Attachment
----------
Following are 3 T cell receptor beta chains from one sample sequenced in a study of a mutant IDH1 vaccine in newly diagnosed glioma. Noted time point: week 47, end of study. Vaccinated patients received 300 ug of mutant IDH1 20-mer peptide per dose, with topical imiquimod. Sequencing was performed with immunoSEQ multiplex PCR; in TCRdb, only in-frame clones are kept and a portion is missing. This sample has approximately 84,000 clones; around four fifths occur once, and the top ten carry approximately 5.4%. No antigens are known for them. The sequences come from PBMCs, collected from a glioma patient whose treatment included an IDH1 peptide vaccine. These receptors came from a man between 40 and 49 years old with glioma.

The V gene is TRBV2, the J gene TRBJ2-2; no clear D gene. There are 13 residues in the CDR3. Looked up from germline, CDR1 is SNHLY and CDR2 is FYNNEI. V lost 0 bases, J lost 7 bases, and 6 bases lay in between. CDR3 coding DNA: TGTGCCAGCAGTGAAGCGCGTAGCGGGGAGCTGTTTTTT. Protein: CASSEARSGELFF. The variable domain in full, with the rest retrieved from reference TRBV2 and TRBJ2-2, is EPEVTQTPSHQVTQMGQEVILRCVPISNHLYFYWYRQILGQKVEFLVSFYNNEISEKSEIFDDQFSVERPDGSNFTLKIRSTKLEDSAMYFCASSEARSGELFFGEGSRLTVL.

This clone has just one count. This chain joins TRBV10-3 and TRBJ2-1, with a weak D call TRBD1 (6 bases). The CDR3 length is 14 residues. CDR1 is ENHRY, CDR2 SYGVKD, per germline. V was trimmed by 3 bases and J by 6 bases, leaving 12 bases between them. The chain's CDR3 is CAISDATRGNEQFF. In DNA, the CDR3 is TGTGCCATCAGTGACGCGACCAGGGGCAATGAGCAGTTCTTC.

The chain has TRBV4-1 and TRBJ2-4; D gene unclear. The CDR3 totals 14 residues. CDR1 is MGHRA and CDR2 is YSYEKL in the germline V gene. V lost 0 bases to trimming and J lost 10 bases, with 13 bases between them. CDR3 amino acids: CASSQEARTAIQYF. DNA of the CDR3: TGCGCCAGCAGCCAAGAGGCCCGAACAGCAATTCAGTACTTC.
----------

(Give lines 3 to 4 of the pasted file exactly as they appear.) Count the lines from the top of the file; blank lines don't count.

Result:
This clone has just one count. This chain joins TRBV10-3 and TRBJ2-1, with a weak D call TRBD1 (6 bases). The CDR3 length is 14 residues. CDR1 is ENHRY, CDR2 SYGVKD, per germline. V was trimmed by 3 bases and J by 6 bases, leaving 12 bases between them. The chain's CDR3 is CAISDATRGNEQFF. In DNA, the CDR3 is TGTGCCATCAGTGACGCGACCAGGGGCAATGAGCAGTTCTTC.

The chain has TRBV4-1 and TRBJ2-4; D gene unclear. The CDR3 totals 14 residues. CDR1 is MGHRA and CDR2 is YSYEKL in the germline V gene. V lost 0 bases to trimming and J lost 10 bases, with 13 bases between them. CDR3 amino acids: CASSQEARTAIQYF. DNA of the CDR3: TGCGCCAGCAGCCAAGAGGCCCGAACAGCAATTCAGTACTTC.